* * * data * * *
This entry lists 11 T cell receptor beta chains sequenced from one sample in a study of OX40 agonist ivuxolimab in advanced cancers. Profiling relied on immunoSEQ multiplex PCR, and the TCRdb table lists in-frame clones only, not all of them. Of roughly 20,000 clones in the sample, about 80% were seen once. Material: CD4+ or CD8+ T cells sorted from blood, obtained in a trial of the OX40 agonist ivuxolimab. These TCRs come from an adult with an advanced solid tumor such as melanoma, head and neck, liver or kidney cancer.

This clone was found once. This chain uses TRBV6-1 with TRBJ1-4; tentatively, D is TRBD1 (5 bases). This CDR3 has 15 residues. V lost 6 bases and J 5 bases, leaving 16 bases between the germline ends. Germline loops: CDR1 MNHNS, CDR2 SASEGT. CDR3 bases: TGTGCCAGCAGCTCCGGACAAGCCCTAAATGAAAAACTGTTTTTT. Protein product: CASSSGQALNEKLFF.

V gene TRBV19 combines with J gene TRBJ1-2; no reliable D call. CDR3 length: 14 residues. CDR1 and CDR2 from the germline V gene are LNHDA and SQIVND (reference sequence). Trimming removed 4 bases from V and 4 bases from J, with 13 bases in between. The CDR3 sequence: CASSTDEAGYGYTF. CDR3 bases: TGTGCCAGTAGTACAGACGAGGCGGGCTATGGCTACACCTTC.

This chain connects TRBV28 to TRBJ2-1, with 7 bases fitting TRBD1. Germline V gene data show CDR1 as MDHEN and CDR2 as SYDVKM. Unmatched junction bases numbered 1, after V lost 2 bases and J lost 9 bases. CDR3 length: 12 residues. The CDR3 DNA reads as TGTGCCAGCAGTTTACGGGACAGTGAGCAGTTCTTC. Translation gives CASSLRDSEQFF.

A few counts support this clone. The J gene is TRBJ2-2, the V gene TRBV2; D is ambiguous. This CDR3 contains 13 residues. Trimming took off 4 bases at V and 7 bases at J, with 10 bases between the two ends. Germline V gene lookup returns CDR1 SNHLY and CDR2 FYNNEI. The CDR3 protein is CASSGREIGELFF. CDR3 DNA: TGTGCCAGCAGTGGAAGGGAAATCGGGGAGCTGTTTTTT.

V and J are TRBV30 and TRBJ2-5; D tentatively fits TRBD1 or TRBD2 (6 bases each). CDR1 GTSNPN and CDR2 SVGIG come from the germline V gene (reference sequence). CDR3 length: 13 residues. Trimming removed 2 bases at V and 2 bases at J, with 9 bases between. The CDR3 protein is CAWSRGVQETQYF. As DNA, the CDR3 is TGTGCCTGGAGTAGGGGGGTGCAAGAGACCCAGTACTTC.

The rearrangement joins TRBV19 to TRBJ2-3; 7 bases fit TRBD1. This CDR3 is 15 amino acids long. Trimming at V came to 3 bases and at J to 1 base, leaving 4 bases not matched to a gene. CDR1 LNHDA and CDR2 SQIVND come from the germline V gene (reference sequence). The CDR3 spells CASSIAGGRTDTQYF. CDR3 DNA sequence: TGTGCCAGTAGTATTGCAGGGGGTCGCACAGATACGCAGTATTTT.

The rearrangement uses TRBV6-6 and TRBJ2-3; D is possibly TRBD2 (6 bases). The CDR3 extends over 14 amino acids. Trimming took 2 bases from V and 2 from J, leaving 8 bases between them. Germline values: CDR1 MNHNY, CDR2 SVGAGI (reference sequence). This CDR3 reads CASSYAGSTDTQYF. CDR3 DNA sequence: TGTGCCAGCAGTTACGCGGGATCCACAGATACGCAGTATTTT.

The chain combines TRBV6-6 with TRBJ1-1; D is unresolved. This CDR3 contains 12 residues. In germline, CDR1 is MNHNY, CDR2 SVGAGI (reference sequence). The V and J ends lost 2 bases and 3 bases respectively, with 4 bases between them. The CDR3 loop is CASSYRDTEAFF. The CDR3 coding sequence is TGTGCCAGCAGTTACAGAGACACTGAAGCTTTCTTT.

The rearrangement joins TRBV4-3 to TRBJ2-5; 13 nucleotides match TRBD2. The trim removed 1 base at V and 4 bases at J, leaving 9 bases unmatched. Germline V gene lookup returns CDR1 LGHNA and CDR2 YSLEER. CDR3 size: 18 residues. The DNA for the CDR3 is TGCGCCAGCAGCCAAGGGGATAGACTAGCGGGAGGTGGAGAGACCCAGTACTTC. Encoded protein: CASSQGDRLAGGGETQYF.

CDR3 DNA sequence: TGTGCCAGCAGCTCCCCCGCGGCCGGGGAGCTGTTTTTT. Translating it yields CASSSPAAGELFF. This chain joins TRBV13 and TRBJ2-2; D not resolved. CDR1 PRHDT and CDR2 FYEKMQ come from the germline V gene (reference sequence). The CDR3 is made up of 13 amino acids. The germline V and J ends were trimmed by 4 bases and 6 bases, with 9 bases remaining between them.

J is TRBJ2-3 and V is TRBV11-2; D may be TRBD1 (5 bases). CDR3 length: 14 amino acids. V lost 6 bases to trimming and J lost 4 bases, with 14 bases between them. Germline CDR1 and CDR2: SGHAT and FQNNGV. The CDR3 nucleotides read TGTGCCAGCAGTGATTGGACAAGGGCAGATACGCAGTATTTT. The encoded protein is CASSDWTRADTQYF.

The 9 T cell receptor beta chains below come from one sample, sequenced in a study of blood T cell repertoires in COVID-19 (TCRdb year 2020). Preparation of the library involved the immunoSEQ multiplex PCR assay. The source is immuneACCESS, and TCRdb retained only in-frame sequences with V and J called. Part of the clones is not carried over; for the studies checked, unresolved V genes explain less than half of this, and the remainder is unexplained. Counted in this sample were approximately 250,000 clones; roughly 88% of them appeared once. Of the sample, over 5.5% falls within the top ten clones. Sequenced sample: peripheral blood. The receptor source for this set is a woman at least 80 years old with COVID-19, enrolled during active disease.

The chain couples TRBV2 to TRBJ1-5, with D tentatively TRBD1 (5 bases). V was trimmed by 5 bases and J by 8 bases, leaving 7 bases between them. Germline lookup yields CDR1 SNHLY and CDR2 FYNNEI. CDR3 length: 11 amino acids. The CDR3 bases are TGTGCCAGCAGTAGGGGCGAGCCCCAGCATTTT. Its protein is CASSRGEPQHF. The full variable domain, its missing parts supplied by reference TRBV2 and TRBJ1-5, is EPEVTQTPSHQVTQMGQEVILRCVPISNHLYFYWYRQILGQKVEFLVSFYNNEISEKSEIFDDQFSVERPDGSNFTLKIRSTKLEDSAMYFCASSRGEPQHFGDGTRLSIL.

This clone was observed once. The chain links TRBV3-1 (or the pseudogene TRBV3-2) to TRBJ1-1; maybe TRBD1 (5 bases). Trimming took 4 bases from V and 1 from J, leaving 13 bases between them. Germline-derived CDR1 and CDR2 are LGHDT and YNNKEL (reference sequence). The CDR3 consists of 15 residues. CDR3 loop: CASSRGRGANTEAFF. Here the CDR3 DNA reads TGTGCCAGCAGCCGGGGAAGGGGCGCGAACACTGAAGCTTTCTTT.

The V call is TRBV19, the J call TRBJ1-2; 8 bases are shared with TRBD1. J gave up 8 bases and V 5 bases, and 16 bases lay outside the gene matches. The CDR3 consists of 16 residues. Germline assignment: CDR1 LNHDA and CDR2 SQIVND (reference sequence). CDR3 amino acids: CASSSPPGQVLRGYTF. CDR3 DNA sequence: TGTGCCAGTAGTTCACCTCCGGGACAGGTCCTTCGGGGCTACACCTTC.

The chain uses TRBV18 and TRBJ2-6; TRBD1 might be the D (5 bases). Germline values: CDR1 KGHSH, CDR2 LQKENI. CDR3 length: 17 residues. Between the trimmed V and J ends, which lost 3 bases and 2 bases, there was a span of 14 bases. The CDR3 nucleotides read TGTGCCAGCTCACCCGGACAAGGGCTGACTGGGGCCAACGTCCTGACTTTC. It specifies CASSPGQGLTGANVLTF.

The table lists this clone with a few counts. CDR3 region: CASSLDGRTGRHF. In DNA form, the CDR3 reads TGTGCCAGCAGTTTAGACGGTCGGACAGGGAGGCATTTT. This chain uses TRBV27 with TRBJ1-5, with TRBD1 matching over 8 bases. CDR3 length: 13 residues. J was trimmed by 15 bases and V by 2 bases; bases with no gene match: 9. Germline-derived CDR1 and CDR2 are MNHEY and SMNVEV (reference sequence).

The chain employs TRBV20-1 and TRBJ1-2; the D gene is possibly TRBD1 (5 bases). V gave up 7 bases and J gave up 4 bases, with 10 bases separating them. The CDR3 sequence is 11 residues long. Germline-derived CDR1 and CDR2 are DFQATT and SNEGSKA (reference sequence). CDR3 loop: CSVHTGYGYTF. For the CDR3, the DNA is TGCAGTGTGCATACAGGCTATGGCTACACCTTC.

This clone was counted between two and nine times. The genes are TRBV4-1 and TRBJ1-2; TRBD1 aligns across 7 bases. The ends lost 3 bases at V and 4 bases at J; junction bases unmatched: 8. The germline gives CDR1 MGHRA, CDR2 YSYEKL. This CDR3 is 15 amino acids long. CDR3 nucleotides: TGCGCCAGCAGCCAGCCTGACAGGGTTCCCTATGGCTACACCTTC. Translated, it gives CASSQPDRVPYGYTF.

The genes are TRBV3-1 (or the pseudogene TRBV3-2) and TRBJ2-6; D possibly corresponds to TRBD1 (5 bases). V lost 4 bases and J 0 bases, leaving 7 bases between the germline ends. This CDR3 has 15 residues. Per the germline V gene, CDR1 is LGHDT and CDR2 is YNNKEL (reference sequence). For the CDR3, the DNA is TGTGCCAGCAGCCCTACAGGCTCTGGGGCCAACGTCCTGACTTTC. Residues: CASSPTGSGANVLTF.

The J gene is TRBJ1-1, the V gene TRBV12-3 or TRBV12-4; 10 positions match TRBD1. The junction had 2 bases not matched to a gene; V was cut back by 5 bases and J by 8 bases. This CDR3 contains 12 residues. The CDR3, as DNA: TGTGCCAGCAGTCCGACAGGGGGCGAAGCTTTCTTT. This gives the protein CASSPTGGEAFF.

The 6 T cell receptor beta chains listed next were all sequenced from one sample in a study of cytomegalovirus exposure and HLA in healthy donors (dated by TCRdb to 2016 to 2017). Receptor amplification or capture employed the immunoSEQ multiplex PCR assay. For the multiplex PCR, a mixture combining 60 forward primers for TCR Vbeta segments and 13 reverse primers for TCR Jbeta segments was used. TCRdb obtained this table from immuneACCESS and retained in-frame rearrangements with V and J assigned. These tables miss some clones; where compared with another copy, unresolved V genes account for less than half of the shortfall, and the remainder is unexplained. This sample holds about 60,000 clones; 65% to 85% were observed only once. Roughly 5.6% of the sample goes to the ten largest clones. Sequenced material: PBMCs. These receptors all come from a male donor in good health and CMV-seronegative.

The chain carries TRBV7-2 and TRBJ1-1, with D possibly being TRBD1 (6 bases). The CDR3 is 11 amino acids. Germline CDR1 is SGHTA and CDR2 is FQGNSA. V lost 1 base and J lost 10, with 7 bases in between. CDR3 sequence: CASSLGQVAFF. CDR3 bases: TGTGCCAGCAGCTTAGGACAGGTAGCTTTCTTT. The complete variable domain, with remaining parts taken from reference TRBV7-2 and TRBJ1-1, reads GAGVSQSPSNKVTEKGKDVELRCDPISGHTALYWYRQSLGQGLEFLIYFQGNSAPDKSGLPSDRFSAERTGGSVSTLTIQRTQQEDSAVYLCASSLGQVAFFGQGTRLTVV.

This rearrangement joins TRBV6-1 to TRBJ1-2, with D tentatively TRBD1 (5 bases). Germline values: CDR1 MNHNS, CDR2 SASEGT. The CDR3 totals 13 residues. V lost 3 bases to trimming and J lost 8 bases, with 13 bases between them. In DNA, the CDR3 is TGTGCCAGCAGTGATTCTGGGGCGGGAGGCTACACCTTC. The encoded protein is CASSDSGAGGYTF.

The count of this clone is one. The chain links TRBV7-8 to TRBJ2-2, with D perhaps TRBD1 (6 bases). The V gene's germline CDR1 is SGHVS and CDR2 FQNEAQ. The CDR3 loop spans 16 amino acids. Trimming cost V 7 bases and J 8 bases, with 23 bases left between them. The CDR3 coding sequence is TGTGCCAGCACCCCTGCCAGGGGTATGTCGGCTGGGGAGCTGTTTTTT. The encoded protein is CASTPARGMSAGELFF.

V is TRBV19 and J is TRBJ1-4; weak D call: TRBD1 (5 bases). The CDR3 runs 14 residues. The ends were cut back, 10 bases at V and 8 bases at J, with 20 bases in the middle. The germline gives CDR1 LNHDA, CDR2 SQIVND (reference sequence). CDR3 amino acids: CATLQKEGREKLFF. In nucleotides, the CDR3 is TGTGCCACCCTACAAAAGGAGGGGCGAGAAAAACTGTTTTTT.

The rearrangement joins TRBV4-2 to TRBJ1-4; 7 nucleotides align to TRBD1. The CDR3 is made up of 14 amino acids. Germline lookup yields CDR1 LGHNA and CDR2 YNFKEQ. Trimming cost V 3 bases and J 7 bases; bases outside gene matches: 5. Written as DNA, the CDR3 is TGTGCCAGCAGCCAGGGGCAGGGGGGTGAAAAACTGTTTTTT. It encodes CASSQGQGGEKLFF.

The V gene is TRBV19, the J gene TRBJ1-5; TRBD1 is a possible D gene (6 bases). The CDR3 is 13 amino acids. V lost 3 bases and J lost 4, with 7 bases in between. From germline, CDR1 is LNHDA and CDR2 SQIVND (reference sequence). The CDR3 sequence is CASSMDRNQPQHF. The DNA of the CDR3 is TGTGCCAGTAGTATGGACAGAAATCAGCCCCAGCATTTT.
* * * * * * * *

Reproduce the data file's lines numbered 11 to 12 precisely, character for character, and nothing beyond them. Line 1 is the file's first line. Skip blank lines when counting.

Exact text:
CDR3 DNA sequence: TGTGCCAGCAGCTCCCCCGCGGCCGGGGAGCTGTTTTTT. Translating it yields CASSSPAAGELFF. This chain joins TRBV13 and TRBJ2-2; D not resolved. CDR1 PRHDT and CDR2 FYEKMQ come from the germline V gene (reference sequence). The CDR3 is made up of 13 amino acids. The germline V and J ends were trimmed by 4 bases and 6 bases, with 9 bases remaining between them.

J is TRBJ2-3 and V is TRBV11-2; D may be TRBD1 (5 bases). CDR3 length: 14 amino acids. V lost 6 bases to trimming and J lost 4 bases, with 14 bases between them. Germline CDR1 and CDR2: SGHAT and FQNNGV. The CDR3 nucleotides read TGTGCCAGCAGTGATTGGACAAGGGCAGATACGCAGTATTTT. The encoded protein is CASSDWTRADTQYF.